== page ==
For the achievement of the aims and objectives of this research, the methodology that will be utilised is the descriptive type. The methodology is appropriate for this research based on its intent to describe the trade relationship between the EU and the US. With the descriptive methodology being chosen, the essay will therefore be more of a description of the trade relations and their impacts on the global economy.

The challenges that are likely to develop or are established are resolved. The study will further engage the descriptive research methodology through the special method of using case studies.

In the literature that was reviewed, the transatlantic trade relationship between the US and the EU was recognised as a source of prosperity and security for the two partners. As Abbott states, the relationship that exists between the two trade partners is a historical one with its relevance surpassing any alliance ever formed between nations and regions (2002, p. 251).

It is also recognised that, for this relationship to progress in a stable and beneficial manner, some radical institutional changes are necessary on both sides of the divide (Abbott 2002, p. 257). A significant factor in the trade relations that Abbott addresses in his work is the relevance of the transatlantic trade to the ambitions of the two blocs to be international powerhouses (2002, p. 257).

According to him, the problems in the trade relations between the US and EU are not simply, “America is from Mars, Europe is from Venus” (Abbott 2002, p. 259). The problems are however, because of the ambitious nature of each of the two trade partners.

The rise of the EU as an international power and an economic powerhouse at the expense of the US means that the balance of trade between the two is almost shifting in favour of the bloc (Pollack 2010, p. 78). As Pollack states, the post-cold war era has guaranteed the independence of the European market with the local politicians increasingly being able to manipulate the trade to their advantage (2010, p. 78).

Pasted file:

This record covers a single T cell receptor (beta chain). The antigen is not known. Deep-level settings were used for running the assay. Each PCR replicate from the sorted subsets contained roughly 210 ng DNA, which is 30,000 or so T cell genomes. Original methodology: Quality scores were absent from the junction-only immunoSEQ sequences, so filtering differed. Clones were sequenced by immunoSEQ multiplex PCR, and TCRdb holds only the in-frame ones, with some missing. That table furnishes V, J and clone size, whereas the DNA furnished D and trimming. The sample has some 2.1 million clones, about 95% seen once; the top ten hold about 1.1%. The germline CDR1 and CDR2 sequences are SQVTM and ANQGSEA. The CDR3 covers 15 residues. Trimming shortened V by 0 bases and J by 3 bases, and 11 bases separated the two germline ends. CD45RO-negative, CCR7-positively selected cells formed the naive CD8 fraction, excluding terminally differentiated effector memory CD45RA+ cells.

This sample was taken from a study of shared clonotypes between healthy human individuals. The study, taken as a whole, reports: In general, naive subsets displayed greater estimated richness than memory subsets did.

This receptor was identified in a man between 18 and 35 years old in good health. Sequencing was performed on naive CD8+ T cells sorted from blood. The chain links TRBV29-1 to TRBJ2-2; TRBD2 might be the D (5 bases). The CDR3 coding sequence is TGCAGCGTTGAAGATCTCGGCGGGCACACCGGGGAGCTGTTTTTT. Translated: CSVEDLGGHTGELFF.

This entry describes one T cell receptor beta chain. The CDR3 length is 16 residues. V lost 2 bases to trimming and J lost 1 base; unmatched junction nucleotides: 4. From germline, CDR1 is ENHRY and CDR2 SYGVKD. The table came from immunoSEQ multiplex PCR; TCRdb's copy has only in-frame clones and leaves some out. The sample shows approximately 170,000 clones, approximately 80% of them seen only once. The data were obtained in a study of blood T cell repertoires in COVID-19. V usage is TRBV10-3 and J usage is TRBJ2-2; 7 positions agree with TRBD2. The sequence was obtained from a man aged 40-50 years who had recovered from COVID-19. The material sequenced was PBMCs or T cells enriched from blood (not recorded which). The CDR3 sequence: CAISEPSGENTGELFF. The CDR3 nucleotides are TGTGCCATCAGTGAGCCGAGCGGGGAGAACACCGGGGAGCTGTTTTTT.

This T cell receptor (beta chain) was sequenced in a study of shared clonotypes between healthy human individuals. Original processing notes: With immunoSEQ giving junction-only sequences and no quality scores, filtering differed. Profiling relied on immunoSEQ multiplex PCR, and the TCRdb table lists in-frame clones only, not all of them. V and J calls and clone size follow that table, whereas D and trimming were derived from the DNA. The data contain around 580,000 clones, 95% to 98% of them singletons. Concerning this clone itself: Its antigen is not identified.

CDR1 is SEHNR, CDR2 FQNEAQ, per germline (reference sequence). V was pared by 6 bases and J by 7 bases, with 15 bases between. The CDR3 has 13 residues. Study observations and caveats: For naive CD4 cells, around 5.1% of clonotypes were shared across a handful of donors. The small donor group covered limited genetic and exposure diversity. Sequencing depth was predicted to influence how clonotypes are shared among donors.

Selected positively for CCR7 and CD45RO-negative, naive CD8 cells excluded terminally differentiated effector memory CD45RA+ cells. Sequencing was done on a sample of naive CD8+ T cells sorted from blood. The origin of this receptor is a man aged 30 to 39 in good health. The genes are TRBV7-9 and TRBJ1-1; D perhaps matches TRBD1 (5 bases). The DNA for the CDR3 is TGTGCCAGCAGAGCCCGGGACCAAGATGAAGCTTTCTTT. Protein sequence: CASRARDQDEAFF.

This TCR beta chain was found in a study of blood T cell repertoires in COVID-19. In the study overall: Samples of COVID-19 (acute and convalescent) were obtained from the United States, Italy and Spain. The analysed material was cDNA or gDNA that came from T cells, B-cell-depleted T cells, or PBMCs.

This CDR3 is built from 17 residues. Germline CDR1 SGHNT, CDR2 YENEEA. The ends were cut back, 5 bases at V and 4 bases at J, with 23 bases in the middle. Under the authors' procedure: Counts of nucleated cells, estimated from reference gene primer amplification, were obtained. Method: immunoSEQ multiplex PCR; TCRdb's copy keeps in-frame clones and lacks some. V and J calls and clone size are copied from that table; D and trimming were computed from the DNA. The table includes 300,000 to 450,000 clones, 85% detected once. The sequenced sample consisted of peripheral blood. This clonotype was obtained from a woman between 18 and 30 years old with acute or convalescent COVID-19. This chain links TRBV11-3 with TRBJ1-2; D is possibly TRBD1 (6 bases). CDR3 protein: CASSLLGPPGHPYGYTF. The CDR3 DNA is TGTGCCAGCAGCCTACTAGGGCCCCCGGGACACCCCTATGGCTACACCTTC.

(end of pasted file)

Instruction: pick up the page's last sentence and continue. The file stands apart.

It is noted that, in the year 1995, the EU and the US developed strategic dialogue. This ‘New transatlantic Agenda’ that has been in existence has dictated the interactions to date. There is the need, according to Pollack, to develop a newer version of the same to ensure that the relations are maintained (2010, p. 78).

In the recent past, the amount of international agenda that the EU and the US share has declined significantly with both of them having divergent priorities. The two have however been working more closely in the fight on terrorism and environmental degradation. This case has brought them close in the trade relations (Pollack 2010, p. 78).

The US has been observed to make unilateral decisions in the bilateral relations with Europe, which can be understood in the context that it is a global power with rising influence in all corners of the world (Abbott 2002, p. 262). Despite the observations, the popular support that the US enjoyed in the past century has been declining due to the wars on terrorism and other fronts that it is fighting.

Leaders facing the threat of terrorism in and out of Europe have befriended the US outside of the confines of the EU framework. This revelation means that the attractions are now beyond trade thus making it an intricate relationship (Abbott 2002, p. 259).

The most important actions in the near future for the US is to engage in trust building multilaterally with the existing public diplomacy with the EU extending to include a more defined trade policy (Pollack 2010, p. 82). Razeen suggests that the existing trade alliance between the EU and the US should be reviewed (2007, p. 45).

He states that there should be a balance between the diplomatic, political, and economic relations between the two partners with the intent of creating a feasible partnership (Galt & Phalm 2009).

In the literature reviewed, a major outcome and observation is that the EU is out to establish universal dominance with the intention of making it a key global actor. This ambition has been placed strategically above the economic and political ambitions, with the bloc willing to build a more powerful defence and international relations policy (Gill & Murphy 2008).

In the other literature that was reviewed, of note is that the EU-US trade relations have engendered little, if any, political consequences compared to the trade relations between the US and other countries in the world. This observation has been explained from several perspectives.

The most popular one is that, since the two have near compatible levels of social and economic development, the economic relations have often been balanced (Abbott 2002, p. 274). The member states of the EU compared to other nations in Africa and other continents have wage rates, economic standards, labour, and environmental levels that equal or exceed those in the US (Pollack 2010, p. 83).

This argument means that the relations between them are more balanced and that Europe is protected from the competition that would otherwise be unfair if the member states were in the same level as African nations.